Right now, there is moral outrage over what is being reported about law enforcement’s response to the school shooting. Although many may not agree with Uvalde law enforcement’s response, when discussing the legal liability that law enforcement has, we need to separate law enforcement’s moral obligation from their legal obligation. In response to a lawsuit, a federal court recently affirmed that police officers do not have a duty to protect citizens from crimes that are occurring. Interestingly, the lawsuit this ruling came from was filed by survivors of the Parkland Shooting in Florida. This may be an obstacle in filing a claim against Uvalde law enforcement for not acting soon enough since there is now a judicial precedent stating that police are not legally obligated to protect citizens from an active shooter. However, depending on how the conversation for the prevention of mass shootings goes, our country may seek to change law enforcement’s legal obligation to align more closely with the moral obligation many people feel that law enforcement has or should have had.


Liability in the Uvalde Shooting

Accounts of law enforcement’s response to the Robb Elementary Shooting are varied. However, we do know that police remained outside the school for over 40 minutes while the alleged perpetrator was inside the school and shooting victims. Police reportedly entered the school shortly after the gunman first opened fire, but retreated after the gunman shot at them. According to some reports, law enforcement made the determination that the perpetrator was not an “active shooter” but, instead, was a “barricaded subject.” They may have also decided to treat it as a hostage situation at that point. This determination caused the officers to choose to wait for additional resources before entering the school. Due to qualified immunity, and law enforcement’s lack of legal obligation to protect citizens, legal recourse may be difficult to obtain in a situation such as what happened at Uvalde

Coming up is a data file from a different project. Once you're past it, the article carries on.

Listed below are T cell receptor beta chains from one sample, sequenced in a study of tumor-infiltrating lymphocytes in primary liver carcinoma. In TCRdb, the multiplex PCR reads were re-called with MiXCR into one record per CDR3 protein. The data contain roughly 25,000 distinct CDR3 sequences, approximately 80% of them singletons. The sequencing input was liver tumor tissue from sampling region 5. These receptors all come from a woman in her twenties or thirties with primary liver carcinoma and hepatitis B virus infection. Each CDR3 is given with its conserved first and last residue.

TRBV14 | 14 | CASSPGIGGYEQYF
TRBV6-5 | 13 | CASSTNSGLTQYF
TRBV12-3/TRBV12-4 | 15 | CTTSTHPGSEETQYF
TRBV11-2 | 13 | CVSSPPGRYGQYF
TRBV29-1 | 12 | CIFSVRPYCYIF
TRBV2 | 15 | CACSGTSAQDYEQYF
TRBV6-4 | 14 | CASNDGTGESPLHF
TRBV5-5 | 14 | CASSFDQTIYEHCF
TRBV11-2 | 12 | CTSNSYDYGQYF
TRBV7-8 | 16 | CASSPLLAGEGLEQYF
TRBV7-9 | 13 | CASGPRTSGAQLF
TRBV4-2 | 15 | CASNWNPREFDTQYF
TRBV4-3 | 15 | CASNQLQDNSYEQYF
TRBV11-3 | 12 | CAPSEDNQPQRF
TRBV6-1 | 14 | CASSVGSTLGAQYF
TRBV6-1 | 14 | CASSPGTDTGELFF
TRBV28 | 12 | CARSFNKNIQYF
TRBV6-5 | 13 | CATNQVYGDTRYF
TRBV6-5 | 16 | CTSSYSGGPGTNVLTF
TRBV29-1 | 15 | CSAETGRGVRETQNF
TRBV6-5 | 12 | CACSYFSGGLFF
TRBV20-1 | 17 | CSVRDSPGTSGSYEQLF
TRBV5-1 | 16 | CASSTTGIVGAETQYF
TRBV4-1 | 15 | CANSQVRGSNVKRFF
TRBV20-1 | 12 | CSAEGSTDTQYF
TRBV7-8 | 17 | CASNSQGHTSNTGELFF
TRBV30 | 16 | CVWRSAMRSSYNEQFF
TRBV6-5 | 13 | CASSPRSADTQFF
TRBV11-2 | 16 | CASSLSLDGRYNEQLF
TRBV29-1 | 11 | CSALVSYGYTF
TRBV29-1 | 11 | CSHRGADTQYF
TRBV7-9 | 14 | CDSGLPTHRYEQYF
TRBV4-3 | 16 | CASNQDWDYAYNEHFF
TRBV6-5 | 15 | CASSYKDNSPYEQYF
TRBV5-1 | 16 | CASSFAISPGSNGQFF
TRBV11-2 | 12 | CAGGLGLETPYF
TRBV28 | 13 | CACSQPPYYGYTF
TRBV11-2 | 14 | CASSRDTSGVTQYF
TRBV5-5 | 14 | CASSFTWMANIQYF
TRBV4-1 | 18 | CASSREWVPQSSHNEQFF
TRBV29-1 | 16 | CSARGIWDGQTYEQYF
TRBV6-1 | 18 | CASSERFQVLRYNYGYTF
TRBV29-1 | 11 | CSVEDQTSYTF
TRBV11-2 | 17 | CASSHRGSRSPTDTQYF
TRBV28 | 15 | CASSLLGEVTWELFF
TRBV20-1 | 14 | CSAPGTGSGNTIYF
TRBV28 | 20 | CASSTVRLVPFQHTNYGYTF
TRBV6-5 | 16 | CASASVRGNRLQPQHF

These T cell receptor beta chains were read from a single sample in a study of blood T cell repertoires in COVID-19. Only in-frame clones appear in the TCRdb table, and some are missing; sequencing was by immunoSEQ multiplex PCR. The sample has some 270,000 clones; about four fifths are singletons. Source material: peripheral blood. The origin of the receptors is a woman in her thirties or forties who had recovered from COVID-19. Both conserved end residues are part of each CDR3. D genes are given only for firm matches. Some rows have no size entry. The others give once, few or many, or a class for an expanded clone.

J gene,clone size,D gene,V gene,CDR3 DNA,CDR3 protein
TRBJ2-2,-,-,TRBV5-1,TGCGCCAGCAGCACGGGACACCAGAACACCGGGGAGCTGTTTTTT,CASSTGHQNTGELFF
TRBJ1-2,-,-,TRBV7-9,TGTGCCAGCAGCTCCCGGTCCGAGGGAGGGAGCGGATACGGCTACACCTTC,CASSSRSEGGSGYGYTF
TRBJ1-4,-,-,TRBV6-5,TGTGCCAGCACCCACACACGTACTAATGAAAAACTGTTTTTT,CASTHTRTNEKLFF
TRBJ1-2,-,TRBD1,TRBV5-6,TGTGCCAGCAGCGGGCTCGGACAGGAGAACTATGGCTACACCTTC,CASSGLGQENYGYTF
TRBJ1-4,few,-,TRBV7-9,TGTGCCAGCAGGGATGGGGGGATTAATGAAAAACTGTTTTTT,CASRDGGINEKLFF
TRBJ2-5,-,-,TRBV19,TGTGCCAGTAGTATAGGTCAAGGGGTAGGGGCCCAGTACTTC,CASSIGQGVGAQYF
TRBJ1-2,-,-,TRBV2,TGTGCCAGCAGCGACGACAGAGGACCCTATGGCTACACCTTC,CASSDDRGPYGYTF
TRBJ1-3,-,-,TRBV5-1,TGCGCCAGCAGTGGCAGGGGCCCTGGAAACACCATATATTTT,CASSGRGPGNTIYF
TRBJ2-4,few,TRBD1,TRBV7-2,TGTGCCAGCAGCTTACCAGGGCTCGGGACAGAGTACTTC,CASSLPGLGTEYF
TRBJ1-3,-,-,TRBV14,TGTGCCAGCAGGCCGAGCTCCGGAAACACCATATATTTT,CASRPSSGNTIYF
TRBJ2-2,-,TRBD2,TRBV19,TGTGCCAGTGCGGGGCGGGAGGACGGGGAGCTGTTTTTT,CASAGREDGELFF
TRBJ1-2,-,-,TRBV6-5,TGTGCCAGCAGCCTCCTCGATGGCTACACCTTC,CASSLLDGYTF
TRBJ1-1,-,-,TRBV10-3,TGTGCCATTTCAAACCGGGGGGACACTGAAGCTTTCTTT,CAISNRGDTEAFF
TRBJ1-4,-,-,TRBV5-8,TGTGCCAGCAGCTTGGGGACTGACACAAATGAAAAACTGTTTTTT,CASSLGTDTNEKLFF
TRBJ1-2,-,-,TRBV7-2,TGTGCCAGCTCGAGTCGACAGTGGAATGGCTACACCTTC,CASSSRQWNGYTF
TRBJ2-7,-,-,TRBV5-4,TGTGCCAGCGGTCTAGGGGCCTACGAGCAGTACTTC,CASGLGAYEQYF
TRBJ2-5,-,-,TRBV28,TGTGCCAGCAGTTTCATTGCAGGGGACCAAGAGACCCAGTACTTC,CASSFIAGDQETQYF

Though many citizens of our country have become numb to mass shootings, we cannot afford to become desensitized to the lives lost in these tragedies. The fallen victims of this unthinkable tragedy are Nevaeh Bravo, Jacklyn Jaylen Cazares, Makenna Lee Elrod, Jose Flores, Eliana Garcia, Uziyah Garcia, Amerie Jo Garza, Xavier Javier Lopez, Jayce Carmelo Luevanos, Tess Marie Mata, Maranda Mathis, Alithia Ramirez, Annabell Guadalupe Rodriguez, Maite Yuleana Rodriguez, Alexandria Aniyah Rubio, Layla Salazar, Jailah Nicole Silguero, Eliahana Cruz Torres, Rogelio Torres, Irma Garcia, and Eva Mireles. Every name listed belongs to a person that has a family who is now coping with the grief of losing a loved one. They were children, siblings, and some of them were parents of people who will never see them again. No one wants to hear about another mass shooting, and everyone should want to reduce gun violence in the United States. We need to work together to try to find solutions that will help to prevent tragedies such as the shooting at Rob Elementary School, whether or not we know what those solutions are right now.